From a technicians stand point, the tuning pinblock was similar to other new Yamaha’s I’ve tuned.  I enjoyed the tuning process and didn’t find it belaboured like I’ve found on other Chinese manufactured products.  It was snug, though evenly snug through out.

Cable Nelson Plate

If you are looking for a new piano and cannot afford the big Yamaha price tag, consider the Cable Nelson CN116.  You get a lot of the great Yamaha qualities in a more affordable package.  Even if you are considering a used piano, depending on your price range, a new piano may be more economical and may aid the student reach a higher potential by having a properly working and regulated keyboard action. If you are in London Ontario, check out D&S pianos at 1700 Hyde Park road where you can try out the full selection of Cable Nelson and Yamaha pianos.

D&S Piano Sale

My friends at D&S Pianos are having a piano sale for their 4th anniversary of being in business.  If you are looking for a Yamaha piano this is the time to go check them out. March 4-19 and for the first couple days they will also have some demo models available.

1700 Hyde Park London Ontario
519-641-4343

Piano On Sandbar

A grand piano was seen off the Biscayne Bay perched atop a sandbar 200 yards out in the water.  I wonder if the piano mover was puzzled by the address given, or if it was merely some fraternities prank.  Either way, it seems the piano is there to stay.  I suppose someone could perform an outdoors, by the sea concert, if they chose.

Read the original article here.

Tuning Your Own Piano. Why It’s A Bad Idea

1. Guitar tuners are not set up to tune the temperament of a piano.

Each piano’s temperament is tuned slightly different depending on the piano. Many pianos have different gages and lengths of strings, therefore what sounds in tune on one piano may not sound in tune on another. This is called inharmonicity. Professionals have very sophisticated piano tuning software, as well as aural tests, that calculate how to tune the temperament of each individual piano.

2. Tuning Stability

A piano’s tuning pin and string must be set, it must be secured by the tuner. A tuner will move the pin only as much as they must to get it to pitch, and then they will ensure that the pin stays put. If it is not done right, one fortissmo blow on the key and the note will pop out of tune. This is called tuning stability. It’s the last thing a piano tuner masters and for most tuners takes hundreds of piano tunings to get the hang of.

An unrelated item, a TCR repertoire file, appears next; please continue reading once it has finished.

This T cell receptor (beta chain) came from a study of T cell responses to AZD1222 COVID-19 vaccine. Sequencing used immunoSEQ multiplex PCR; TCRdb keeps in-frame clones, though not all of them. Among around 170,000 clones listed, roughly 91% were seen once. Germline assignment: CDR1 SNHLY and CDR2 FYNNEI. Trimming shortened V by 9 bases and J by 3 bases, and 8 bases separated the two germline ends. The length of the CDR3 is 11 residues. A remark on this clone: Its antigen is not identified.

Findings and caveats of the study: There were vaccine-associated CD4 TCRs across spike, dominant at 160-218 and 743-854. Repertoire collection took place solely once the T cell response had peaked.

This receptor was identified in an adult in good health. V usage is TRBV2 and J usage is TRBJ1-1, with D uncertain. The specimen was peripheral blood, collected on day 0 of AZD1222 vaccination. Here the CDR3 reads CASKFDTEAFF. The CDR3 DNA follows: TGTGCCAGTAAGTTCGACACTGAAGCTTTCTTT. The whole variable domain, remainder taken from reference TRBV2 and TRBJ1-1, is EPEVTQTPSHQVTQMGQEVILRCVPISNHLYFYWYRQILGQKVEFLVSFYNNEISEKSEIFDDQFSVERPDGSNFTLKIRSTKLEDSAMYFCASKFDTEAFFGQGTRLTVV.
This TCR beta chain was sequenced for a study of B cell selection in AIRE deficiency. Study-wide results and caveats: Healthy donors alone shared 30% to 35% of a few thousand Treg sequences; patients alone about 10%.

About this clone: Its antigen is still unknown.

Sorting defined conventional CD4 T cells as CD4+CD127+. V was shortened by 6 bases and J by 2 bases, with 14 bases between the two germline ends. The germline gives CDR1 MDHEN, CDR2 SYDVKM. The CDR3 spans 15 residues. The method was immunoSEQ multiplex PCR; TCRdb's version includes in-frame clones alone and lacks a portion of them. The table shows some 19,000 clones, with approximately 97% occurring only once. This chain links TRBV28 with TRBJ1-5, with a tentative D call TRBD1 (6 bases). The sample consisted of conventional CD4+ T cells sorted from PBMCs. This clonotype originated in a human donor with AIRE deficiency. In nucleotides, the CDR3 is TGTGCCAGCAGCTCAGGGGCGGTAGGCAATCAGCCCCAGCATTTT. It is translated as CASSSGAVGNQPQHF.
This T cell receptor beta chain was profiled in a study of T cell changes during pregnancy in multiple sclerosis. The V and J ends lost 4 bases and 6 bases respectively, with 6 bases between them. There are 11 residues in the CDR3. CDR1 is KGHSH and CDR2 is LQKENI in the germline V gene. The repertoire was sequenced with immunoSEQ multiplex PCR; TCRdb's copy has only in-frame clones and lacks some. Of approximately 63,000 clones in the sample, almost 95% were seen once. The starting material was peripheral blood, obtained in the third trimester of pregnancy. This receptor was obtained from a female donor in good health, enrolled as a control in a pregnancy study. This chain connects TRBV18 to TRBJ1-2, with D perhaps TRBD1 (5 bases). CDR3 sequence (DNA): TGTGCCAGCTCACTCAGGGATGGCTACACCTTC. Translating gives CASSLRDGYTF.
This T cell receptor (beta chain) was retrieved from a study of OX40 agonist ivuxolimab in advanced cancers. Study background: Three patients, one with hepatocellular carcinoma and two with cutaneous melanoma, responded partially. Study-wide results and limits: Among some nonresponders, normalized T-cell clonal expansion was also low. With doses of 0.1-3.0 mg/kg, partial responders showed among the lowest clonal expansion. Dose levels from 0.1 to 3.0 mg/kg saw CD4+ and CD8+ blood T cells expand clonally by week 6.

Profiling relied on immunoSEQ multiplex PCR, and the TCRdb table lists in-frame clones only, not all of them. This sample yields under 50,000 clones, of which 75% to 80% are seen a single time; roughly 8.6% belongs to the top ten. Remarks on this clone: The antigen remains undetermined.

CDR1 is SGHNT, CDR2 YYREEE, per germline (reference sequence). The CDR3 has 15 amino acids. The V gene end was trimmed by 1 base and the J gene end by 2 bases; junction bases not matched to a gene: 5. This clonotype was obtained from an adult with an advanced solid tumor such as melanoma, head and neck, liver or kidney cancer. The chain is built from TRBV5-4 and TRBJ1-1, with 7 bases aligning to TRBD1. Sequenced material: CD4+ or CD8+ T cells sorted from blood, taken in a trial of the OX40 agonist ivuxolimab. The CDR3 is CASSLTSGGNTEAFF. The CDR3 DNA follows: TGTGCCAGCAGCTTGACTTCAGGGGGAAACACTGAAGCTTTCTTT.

3. Time

When I first started tuning pianos it would take me 4 to 5 hours to do one piano, and it wouldn’t even sound that good. Professional tuners tune pianos in 1 – 2 hours time. The longer it takes, the more exhausted your ears get and the more precarious your tuning hammer precision becomes.

4. String Breaking

Piano wire in old pianos can be brittle and become prone to breaking. Should the string be adjusted too far sharp, it may snap. String replacement is another skill that takes practice to develop. A professional tuner will have the appropriate tools and skills to replace broken piano wire should a string break during tuning.

5. Pitch Raise

If you are considering tuning your own piano, it is probable that the piano is nothing close to A=440Hz. Most pianos require yearly tuning, and if it’s been over 3 years, I recommend a pitch raise. A professional tuner will perform a pitch raise in which the piano is tuned very quickly to get it up to A4=440Hz. They will then do a second pass tuning, the fine tuning, which will provide clean unisons and octaves.

Recommendation

If you really are interested in keeping your own piano in tune, buy the necessary tools and do maintenance tuning in between the times your tuner comes. You may hear a unison that has gone out, or a single octave. Simply tuning one or two notes that have gone out, to ensure the tuning lasts longer, can make all the difference to your enjoyment in playing your piano.

Piano Hammer Strikes Twice